The results are received quickly, typically within a 24-hour period. The cost can depend on the association or foundation registering and sometimes the age of the animal.

It is important to check with the association about rules and regulations.

Once registered, the animal is registered for life. Besides annual membership dues, there is no cost in maintaining the registration. Also, select associations have a registration for some hybrid breeds.

A cow becomes more than a cow with that extra documentation. However, it is what is done with the documentation that adds any value. Depending on the goal of the producer the registration paper can become a dictionary to selecting and breeding or a dusty document stashed in the drawer.

Though the beef industry’s prices have remained high, it is important producers still focus on the quality of the animal. This will prepare the industry for harder times and will continue to build lasting genetics. Good performing cattle keep their worth, even during high prices.  end mark

Registration papers provide information to help producers increase profitability and performance in their herd. Photos courtesy of Megan Brehm.

Interested? Simple steps to registering your cattle

  1. Membership dues need to be paid in order to register. Check with your specific breed association for more information regarding payment and costs.
  2. Choose whether to submit application electronically, by mail or by fax.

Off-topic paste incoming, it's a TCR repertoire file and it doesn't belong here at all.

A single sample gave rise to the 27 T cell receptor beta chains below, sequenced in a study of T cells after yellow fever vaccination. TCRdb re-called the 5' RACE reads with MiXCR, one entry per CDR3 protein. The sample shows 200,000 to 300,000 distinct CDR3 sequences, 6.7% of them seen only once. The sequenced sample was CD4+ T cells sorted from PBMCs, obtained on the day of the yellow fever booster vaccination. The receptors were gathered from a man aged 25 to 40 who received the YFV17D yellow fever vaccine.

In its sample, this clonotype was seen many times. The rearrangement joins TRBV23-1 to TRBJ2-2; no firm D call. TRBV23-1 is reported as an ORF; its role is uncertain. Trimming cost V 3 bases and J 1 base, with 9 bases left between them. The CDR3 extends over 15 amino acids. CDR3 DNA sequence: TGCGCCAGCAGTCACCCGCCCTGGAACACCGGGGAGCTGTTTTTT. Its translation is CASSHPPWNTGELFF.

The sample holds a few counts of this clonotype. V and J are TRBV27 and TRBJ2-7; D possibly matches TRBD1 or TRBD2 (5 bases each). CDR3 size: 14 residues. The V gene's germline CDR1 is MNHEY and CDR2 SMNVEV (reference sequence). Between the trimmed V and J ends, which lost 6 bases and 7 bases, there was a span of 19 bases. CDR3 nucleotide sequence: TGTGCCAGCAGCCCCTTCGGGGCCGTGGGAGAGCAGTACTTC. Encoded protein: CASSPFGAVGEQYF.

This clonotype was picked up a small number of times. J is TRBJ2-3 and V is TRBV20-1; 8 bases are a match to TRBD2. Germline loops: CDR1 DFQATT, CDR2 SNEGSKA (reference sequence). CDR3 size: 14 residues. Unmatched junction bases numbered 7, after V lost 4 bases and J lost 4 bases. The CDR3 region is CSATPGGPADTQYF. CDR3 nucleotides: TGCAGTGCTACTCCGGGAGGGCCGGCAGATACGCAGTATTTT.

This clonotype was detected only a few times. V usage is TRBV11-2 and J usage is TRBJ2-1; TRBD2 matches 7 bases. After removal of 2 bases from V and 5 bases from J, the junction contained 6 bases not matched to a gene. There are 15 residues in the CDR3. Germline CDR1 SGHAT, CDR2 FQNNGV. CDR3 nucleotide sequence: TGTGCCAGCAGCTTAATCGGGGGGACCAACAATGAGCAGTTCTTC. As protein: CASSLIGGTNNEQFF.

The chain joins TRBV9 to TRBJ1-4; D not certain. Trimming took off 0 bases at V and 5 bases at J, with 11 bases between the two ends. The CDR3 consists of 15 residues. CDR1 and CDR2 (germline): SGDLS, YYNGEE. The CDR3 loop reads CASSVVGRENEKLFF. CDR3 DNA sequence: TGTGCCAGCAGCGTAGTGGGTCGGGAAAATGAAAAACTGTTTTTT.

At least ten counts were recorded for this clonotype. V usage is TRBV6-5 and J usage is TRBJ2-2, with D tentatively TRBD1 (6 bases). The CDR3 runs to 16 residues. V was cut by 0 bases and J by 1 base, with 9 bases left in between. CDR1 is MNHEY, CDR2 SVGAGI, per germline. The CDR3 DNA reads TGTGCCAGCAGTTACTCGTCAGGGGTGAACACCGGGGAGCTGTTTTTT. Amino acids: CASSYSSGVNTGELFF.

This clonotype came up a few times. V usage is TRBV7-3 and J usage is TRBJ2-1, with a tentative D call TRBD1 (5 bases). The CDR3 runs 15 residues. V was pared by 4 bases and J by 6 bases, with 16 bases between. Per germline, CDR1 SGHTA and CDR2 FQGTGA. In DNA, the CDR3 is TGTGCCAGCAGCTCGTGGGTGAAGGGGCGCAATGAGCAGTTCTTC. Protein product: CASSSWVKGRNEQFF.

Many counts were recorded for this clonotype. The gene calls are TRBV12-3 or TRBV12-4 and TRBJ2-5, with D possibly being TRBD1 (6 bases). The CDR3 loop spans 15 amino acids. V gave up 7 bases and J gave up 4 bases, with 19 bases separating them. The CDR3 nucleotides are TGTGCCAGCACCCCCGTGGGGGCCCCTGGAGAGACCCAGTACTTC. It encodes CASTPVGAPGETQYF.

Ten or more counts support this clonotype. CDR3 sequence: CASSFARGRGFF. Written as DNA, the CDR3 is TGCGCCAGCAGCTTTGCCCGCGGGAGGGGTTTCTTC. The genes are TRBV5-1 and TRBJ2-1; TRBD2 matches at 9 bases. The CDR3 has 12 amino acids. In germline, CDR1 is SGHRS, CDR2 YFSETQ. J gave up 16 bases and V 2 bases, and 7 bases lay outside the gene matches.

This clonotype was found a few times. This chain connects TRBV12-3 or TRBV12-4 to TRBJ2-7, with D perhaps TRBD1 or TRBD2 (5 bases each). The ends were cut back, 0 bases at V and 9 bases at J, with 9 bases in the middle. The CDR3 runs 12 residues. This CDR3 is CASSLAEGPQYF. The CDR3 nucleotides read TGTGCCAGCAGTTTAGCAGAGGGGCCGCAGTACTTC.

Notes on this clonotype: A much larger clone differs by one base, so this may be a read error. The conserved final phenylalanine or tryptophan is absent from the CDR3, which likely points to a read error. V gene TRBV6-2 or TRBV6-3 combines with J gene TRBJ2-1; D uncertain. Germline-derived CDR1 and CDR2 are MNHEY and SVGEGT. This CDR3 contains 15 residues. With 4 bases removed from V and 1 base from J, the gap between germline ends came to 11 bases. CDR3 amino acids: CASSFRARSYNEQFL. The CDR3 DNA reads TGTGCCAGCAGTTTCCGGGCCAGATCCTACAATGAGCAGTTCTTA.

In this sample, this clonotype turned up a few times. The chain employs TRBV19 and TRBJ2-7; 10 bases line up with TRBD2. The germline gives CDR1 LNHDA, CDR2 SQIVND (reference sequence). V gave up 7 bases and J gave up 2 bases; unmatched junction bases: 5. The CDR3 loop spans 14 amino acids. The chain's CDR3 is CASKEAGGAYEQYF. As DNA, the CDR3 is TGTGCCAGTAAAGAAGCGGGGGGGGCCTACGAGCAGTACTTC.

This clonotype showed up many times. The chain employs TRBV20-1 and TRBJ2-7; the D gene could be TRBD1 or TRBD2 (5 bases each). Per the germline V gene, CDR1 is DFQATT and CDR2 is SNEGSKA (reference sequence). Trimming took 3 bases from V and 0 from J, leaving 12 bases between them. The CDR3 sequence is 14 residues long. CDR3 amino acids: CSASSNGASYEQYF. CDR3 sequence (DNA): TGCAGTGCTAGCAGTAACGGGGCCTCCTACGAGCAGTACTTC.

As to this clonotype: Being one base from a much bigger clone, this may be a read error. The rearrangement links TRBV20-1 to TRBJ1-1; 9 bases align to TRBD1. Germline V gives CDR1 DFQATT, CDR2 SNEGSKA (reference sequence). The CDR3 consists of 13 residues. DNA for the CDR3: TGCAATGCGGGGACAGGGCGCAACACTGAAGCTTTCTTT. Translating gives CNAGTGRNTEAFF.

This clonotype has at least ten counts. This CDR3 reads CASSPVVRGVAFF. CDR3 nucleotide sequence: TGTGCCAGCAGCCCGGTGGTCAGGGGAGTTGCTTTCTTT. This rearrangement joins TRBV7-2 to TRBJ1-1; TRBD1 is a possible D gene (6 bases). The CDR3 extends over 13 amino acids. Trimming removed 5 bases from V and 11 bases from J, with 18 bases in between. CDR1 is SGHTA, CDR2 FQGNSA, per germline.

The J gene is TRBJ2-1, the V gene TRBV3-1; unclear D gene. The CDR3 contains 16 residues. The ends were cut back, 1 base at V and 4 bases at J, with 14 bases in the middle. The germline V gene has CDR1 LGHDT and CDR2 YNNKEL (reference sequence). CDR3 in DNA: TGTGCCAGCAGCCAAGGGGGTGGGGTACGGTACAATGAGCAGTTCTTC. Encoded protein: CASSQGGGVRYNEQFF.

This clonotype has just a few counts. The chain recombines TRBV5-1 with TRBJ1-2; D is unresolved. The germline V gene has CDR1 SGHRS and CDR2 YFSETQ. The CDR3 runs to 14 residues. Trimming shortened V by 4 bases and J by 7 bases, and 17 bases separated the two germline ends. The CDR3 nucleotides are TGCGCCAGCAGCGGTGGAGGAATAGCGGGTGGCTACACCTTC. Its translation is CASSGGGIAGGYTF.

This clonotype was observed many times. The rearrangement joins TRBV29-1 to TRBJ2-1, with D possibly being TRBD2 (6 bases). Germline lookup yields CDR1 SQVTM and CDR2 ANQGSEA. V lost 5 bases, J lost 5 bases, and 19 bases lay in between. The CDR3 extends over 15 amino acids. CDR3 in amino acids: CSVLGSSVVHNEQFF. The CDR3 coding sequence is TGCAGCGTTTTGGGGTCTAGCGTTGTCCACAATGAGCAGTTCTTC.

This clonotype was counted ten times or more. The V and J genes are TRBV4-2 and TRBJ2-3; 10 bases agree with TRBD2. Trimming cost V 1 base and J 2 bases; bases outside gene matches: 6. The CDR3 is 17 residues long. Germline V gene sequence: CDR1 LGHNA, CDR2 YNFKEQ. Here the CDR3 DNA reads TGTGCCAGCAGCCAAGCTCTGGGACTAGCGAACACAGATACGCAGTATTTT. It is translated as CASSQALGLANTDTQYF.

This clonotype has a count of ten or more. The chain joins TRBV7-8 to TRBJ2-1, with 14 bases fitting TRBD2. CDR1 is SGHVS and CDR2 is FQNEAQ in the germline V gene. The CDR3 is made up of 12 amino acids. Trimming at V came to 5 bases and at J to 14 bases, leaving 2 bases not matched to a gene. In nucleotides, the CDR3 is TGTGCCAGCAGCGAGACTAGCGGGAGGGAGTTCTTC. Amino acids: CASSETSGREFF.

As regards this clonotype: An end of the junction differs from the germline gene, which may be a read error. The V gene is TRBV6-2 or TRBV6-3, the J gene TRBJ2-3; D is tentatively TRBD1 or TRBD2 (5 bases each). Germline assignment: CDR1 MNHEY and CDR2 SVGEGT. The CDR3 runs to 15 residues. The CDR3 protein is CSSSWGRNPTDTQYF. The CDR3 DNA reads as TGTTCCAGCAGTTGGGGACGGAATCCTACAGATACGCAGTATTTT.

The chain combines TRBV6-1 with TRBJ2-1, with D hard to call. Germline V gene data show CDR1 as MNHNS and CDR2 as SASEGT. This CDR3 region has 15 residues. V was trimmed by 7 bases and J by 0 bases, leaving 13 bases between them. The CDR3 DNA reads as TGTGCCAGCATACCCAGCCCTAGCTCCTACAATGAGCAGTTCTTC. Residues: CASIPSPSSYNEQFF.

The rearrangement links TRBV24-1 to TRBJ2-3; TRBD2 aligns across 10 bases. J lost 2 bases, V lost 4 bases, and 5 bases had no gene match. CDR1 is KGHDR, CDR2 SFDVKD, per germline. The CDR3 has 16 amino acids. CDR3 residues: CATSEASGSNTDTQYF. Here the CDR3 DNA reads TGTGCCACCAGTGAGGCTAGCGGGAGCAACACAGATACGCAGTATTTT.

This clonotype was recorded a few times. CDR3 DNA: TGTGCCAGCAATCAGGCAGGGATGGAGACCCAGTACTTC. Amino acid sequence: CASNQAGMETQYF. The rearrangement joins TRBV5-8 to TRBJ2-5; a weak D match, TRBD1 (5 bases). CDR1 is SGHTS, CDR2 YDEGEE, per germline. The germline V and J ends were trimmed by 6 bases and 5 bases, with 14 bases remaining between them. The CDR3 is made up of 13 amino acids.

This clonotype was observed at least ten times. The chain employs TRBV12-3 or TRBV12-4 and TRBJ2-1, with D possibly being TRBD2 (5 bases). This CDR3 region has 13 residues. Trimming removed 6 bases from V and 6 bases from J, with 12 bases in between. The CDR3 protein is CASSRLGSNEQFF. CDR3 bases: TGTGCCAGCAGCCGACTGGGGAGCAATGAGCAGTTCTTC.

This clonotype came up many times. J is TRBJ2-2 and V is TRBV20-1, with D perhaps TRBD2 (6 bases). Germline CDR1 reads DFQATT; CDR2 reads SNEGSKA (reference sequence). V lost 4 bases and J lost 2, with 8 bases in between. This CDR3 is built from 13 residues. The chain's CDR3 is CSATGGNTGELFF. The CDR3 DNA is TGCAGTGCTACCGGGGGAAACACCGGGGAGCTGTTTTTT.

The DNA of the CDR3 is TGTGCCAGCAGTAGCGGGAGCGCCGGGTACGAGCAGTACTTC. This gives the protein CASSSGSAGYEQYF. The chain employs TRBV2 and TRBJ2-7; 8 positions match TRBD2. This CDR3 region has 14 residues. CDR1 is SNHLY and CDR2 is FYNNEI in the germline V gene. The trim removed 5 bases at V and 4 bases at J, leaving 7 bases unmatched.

3. Gather the specific information outlined below:
    •  The complete birth date of the animal (month, day, year)
    • The sex of the animal
    • The permanent identification number.
    • Provide the sire and dam’s registration numbers. If either parent has not been registered, you can enter as a foundation animal first. The foundation animals must have an ID or name, birth date and breed composition.
  4. Depending on the association, the color and whether it is polled, horned or scurred may be asked.
  5. The given birthweight, calving ease, weaning weight and date may be asked but is not required to register.
  6. It is a good idea to make a copy of your registration prior to submitting the application. If there is any missing information, an email is usually sent to the applicant regarding the missing data.
  7. If you have any questions be sure to check with your breed association. Some things vary depending on the breed.